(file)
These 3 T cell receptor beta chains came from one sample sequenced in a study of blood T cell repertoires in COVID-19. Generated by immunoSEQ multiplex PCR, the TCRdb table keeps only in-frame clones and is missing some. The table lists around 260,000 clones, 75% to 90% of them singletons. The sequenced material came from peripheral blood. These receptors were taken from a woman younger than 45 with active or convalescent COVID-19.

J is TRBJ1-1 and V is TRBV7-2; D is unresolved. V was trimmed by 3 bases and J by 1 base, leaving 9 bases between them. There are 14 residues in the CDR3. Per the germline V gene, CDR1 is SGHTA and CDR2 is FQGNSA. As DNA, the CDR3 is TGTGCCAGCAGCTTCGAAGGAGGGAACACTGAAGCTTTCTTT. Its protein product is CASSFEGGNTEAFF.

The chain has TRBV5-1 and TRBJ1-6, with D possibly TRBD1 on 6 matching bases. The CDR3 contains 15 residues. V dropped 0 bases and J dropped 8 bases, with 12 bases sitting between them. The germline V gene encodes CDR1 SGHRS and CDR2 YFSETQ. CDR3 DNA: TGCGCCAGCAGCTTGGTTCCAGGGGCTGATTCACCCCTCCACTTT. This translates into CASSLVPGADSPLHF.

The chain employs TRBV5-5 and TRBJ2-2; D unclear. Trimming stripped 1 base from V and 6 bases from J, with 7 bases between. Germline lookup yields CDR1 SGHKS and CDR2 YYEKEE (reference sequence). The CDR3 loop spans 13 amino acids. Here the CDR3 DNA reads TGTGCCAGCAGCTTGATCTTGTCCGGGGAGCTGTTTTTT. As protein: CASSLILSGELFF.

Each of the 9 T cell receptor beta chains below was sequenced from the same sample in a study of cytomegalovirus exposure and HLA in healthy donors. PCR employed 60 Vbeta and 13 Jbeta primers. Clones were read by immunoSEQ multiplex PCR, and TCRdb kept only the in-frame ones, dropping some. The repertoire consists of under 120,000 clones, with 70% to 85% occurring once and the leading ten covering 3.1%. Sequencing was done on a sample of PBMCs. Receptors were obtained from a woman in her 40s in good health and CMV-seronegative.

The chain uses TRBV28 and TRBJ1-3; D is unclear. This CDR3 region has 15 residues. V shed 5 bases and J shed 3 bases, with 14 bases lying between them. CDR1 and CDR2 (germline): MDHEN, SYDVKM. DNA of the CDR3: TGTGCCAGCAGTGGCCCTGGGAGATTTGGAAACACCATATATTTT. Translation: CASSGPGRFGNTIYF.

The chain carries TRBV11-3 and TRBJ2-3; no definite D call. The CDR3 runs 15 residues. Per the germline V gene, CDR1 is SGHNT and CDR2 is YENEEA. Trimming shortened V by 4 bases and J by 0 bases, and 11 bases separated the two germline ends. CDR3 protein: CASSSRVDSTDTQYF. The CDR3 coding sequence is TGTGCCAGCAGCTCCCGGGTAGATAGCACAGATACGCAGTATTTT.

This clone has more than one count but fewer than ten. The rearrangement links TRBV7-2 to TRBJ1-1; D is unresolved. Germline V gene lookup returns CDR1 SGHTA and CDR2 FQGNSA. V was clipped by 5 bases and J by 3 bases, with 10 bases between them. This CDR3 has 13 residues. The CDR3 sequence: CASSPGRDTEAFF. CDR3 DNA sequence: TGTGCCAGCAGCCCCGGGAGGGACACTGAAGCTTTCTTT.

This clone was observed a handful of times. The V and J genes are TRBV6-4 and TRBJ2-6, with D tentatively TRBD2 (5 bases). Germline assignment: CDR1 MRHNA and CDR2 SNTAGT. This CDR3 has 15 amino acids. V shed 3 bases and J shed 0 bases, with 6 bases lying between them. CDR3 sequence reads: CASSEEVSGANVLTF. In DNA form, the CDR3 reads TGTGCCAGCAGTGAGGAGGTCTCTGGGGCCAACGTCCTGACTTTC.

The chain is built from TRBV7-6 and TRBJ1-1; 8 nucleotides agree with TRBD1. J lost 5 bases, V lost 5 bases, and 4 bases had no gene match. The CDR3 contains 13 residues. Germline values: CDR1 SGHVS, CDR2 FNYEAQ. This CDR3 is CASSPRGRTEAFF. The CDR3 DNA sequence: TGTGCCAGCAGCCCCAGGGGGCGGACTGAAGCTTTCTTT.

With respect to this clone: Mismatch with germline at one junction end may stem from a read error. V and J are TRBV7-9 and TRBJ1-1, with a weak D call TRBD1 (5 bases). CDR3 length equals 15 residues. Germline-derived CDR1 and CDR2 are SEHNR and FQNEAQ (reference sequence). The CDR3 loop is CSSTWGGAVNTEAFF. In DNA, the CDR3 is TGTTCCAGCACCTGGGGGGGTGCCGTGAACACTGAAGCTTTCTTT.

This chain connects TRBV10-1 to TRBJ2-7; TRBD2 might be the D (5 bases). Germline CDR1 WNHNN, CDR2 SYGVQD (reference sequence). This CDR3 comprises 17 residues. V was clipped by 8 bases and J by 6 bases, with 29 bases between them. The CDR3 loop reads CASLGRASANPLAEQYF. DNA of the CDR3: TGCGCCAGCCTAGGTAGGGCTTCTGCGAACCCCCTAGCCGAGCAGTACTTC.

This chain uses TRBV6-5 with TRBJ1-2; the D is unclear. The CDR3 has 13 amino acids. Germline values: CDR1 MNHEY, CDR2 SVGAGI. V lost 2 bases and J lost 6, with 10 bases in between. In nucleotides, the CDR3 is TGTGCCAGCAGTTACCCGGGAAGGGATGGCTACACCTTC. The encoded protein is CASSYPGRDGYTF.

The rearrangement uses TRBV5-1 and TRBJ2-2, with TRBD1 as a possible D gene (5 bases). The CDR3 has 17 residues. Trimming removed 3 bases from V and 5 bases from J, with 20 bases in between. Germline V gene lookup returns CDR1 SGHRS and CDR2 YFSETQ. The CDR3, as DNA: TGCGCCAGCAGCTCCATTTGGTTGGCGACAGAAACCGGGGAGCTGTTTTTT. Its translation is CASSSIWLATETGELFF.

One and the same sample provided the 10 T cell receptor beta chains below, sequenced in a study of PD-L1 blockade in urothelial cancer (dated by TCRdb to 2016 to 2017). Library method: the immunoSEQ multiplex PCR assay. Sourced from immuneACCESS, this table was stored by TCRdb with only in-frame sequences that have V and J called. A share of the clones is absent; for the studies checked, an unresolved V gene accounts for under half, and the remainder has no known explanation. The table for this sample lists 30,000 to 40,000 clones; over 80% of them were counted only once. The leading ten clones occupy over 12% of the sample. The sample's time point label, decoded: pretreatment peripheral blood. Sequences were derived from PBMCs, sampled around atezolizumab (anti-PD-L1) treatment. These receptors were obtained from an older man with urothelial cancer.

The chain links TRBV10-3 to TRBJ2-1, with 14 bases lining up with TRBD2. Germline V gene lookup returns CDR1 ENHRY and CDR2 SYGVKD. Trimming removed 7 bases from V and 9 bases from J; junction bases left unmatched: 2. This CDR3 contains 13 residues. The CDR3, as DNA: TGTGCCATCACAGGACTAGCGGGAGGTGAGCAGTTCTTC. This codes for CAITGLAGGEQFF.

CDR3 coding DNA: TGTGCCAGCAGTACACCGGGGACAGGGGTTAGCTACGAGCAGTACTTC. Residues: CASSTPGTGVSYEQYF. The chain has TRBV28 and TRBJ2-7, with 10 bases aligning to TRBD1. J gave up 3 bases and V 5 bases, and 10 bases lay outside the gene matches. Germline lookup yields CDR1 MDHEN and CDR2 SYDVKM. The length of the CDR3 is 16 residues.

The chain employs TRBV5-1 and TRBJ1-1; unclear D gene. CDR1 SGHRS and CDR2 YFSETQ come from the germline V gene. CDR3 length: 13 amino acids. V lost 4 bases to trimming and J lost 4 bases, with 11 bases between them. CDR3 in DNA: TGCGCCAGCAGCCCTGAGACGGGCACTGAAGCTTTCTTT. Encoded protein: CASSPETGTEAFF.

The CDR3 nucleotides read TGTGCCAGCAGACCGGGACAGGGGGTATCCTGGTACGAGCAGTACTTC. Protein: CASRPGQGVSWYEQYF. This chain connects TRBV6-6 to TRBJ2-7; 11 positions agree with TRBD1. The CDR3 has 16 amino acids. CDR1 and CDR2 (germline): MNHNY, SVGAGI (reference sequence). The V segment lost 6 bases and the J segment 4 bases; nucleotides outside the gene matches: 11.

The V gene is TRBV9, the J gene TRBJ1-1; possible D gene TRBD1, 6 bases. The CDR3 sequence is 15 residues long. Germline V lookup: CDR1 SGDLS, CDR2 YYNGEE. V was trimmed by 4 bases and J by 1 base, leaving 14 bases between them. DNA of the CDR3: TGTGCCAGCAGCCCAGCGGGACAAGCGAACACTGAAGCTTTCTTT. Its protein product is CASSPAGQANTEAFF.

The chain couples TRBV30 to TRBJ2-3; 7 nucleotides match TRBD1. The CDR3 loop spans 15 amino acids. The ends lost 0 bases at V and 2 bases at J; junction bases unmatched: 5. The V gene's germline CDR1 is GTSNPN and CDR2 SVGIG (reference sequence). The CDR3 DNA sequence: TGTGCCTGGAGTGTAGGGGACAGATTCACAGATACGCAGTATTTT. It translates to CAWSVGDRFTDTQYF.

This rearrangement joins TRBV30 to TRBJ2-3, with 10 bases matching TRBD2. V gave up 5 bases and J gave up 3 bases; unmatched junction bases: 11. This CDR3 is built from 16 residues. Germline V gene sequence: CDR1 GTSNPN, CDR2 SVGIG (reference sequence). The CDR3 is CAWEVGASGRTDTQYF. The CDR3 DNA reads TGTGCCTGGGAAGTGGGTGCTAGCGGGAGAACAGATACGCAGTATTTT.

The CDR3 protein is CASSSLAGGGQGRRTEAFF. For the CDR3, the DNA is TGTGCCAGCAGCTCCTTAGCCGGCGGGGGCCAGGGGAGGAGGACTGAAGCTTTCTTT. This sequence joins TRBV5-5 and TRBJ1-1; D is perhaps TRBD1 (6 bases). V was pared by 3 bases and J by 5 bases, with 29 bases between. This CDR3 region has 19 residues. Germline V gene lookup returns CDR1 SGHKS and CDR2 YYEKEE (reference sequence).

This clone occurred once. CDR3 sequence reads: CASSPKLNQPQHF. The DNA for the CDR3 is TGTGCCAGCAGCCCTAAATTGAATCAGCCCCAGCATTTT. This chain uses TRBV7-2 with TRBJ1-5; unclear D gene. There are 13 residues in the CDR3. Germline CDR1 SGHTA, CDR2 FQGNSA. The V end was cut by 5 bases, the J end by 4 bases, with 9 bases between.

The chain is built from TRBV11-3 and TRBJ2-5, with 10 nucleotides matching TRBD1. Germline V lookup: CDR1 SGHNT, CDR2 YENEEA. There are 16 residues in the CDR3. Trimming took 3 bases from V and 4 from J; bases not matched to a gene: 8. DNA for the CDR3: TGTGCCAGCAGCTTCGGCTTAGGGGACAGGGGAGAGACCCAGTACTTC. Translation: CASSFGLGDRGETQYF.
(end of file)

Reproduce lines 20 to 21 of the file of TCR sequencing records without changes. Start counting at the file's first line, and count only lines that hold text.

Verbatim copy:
The V gene is TRBV9, the J gene TRBJ1-1; possible D gene TRBD1, 6 bases. The CDR3 sequence is 15 residues long. Germline V lookup: CDR1 SGDLS, CDR2 YYNGEE. V was trimmed by 4 bases and J by 1 base, leaving 14 bases between them. DNA of the CDR3: TGTGCCAGCAGCCCAGCGGGACAAGCGAACACTGAAGCTTTCTTT. Its protein product is CASSPAGQANTEAFF.

The chain couples TRBV30 to TRBJ2-3; 7 nucleotides match TRBD1. The CDR3 loop spans 15 amino acids. The ends lost 0 bases at V and 2 bases at J; junction bases unmatched: 5. The V gene's germline CDR1 is GTSNPN and CDR2 SVGIG (reference sequence). The CDR3 DNA sequence: TGTGCCTGGAGTGTAGGGGACAGATTCACAGATACGCAGTATTTT. It translates to CAWSVGDRFTDTQYF.